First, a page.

Eric Nuttall feeling gassy
Why the Sprott fund manager has taken a shine to natural gas companies of late
When he was younger, Max Fawcett wanted to make a mint in the markets. Now as the managing editor of Alberta Venture he gets to write about them. Close enough, right? He can be reached at firstname.lastname@example.org
by Max Fawcett
For the first time in a long time, Sprott Asset Management portfolio manager Eric Nuttall is bullish on natural gas. So much so, in fact, that two of his top picks on his most recent appearance on BNN’s Market Call tonight were Alberta-based natural gas players. More on that in a moment. First, his view of the macroeconomic situation that underpins the valuation of energy companies, which is that things are looking better than they have in a while. “Behind the scenes we’ve had a pretty big improvement, both on the infrastructure side and with the currency – with the loonie dropping four per cent, that boosts the realized sale price of Canadian producers by four per cent. So, the fears that people had, that Canadian oil would be shut out and we’d run out of customers because the U.S. would gain oil independence – all of those factors have become essentially obsolete.”
And yet, as he pointed out, shares prices were failing to react to the improving fundamentals. The Oracle of Omaha’s entry into the space may change that. “Finally, Warren Buffett steps up with one of our perennial leaders in the energy patch, seeing the opportunity that some of us others have been talking about for some time. Hopefully, that’s the beginning of a shift.” That shift would involve some of the U.S.-based funds that have flowed out of the Canadian space returning, but it could also be complemented by Canadian investors getting involved again as well. As Nuttall pointed out, it’s not just U.S. investors who have abandoned it over the last year – some of the top holdings at bank-owned energy funds are American energy companies rather than Canadian ones.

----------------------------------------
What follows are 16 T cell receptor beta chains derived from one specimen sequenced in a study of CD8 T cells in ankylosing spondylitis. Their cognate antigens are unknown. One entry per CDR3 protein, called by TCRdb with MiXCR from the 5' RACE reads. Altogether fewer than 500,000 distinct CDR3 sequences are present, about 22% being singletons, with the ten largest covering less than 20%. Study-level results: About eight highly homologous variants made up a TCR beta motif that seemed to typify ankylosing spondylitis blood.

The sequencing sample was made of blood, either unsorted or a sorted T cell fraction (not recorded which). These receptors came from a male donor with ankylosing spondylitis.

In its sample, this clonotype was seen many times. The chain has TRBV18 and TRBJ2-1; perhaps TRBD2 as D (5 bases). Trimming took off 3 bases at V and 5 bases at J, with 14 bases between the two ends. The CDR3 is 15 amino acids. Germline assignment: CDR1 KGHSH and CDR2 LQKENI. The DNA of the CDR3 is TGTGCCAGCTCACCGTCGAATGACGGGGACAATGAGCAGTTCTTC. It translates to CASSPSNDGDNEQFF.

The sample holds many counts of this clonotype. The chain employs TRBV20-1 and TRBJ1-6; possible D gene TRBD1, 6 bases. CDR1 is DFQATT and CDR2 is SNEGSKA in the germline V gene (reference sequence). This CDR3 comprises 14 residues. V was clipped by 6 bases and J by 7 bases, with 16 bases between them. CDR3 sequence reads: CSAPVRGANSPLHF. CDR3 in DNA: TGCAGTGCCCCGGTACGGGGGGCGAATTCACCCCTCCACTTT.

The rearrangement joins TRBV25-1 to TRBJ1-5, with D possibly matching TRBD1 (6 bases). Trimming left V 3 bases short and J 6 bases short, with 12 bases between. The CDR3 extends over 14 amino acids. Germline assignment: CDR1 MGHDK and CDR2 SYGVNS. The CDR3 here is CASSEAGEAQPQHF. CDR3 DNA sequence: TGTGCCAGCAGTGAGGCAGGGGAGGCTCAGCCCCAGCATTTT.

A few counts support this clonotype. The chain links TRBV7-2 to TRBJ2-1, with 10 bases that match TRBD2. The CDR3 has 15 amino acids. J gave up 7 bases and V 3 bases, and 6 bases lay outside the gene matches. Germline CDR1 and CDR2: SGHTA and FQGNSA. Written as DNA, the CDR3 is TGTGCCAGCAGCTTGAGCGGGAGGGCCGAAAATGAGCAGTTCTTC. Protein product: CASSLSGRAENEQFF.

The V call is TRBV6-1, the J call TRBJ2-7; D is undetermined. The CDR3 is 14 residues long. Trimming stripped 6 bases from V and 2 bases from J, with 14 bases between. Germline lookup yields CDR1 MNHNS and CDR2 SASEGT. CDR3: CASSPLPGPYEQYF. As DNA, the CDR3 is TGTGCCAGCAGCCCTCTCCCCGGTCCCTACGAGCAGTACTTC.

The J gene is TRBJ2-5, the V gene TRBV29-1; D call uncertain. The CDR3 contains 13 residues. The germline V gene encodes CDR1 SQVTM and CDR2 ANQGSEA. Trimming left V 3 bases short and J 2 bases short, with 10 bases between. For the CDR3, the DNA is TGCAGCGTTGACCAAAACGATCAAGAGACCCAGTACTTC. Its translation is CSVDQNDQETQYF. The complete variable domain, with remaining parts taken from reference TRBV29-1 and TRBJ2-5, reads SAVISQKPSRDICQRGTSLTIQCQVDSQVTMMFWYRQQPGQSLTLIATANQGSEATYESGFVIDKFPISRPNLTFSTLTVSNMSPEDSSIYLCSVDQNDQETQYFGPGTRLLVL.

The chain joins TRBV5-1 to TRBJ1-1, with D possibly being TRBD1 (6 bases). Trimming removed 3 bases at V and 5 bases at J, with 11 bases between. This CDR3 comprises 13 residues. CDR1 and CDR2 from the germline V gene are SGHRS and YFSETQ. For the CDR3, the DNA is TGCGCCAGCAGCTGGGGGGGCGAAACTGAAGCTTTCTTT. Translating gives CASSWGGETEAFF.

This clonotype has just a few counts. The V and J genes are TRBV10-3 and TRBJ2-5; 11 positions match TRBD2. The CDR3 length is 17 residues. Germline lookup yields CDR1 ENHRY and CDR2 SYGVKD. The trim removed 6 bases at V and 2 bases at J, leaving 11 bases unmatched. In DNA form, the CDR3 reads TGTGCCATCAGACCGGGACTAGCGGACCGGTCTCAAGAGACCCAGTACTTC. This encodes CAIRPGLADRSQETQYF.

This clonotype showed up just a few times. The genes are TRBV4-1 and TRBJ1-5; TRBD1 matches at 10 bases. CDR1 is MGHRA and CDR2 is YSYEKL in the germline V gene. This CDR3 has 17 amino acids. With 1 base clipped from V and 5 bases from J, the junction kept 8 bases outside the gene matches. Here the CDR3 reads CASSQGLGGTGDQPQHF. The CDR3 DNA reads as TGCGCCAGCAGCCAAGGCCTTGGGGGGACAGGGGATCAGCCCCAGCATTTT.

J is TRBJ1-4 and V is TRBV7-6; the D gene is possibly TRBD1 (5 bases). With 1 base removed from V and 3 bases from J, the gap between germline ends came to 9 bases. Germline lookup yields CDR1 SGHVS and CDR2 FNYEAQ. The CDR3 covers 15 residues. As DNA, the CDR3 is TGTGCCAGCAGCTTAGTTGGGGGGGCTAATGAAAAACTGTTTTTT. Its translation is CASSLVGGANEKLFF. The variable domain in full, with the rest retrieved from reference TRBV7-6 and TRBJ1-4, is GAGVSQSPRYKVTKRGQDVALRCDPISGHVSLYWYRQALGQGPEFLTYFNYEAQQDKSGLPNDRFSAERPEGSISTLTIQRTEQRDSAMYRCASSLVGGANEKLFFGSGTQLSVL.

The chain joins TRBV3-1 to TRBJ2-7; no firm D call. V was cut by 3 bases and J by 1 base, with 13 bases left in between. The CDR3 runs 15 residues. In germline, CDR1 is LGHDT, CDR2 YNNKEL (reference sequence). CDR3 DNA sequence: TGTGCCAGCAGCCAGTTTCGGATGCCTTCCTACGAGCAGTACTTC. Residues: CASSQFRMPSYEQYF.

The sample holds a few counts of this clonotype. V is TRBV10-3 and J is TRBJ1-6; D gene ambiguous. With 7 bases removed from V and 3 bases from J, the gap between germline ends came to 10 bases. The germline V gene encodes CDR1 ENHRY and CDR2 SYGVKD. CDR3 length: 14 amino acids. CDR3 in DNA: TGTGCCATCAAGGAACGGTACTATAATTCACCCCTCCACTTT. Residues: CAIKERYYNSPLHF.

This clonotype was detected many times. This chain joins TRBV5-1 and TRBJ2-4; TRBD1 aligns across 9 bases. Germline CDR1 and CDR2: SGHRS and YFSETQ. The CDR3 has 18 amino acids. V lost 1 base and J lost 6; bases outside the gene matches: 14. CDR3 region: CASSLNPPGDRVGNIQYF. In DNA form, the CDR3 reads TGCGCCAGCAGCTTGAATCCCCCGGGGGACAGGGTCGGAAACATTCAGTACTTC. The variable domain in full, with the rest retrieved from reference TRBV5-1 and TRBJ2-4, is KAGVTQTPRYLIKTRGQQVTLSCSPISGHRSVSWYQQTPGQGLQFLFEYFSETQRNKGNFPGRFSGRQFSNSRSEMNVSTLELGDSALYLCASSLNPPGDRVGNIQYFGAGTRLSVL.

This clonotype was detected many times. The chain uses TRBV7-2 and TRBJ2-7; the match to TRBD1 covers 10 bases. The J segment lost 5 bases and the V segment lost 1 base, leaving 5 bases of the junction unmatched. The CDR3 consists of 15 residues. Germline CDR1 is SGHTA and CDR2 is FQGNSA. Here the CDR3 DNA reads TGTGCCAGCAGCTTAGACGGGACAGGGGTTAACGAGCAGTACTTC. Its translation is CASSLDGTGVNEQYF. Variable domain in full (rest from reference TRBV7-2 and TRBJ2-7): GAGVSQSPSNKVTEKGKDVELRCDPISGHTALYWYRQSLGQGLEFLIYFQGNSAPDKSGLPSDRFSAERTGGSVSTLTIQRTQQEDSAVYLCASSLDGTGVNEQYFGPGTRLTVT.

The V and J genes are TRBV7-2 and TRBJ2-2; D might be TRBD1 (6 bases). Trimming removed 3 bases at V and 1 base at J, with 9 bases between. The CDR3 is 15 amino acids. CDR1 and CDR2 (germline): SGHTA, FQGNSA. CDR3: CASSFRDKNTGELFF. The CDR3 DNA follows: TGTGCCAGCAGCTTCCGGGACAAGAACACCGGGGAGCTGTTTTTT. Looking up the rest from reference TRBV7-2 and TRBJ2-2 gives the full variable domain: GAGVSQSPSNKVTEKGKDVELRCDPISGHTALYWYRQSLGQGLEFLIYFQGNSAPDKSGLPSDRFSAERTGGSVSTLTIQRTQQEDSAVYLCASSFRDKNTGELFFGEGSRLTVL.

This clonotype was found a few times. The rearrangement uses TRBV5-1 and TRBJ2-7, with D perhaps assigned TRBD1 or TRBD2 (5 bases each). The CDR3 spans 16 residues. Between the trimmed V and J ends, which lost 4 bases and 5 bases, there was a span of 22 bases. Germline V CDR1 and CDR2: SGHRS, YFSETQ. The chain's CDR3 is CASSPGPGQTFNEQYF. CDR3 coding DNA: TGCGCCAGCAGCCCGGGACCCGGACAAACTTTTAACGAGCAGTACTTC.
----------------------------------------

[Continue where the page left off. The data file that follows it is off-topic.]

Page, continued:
Any rotation back into the space will help the average company, regardless of the composition of their production profile. But Nuttall thinks the natural gas producers are starting to look awfully tempting, and he’s added enough of them to his own fund to get its gas weighting up to 30 per cent. Two of his favourites are Tourmaline Oil (TSE:TOU) and Arc Resources (TSE:ARX), both of which were among his top picks. He likes Tourmaline for the first-rate rate management team, its superior collection of assets and a “bullet-proof” balance sheet, the combination of which merits its reputation as the best of breed in the gas space. “Long-time viewers will know I haven’t been bullish on natural gas names in a long time because they’ve been very expensive, but Tourmaline is really, really compelling,” Nuttall said. “It’s trading at around nine times 2014 cash flow, which some people may not think is inexpensive, but the stock used to trade at 12 to 14 times. As gas appreciates, I think Tourmaline will get a multiple expansion back to that 12 times level, which would be a $50 stock.” What lies ahead for the company? Either a sale or a dividend, he thinks – and maybe by the end of 2014.
He wasn’t quite as effusive about Arc, but recommended it on the basis of its solid balance sheet, its ample drilling inventory and the existence of a regular and reliable dividend. One he didn’t pick was Painted Pony Petroleum (TSE:PPY), a former top pick of his on an appearance last year. The core thesis behind that ranking – a takeover, based on the location and quality of its Montney gas assets and their proximity to an eventual LNG export terminal – is still in place, but the timeline may be pushed out more than he’d hoped, and in the interim the company’s aggressive growth targets may create a funding gap that will have to be filled. And the problem there, Nuttall suggested, is that it’s become a clear seller’s market, with both Talisman and Suncor putting some of their Montney acreage up for sale already. “Everything still remains,” he says, “but I think people have to be a bit more patient.”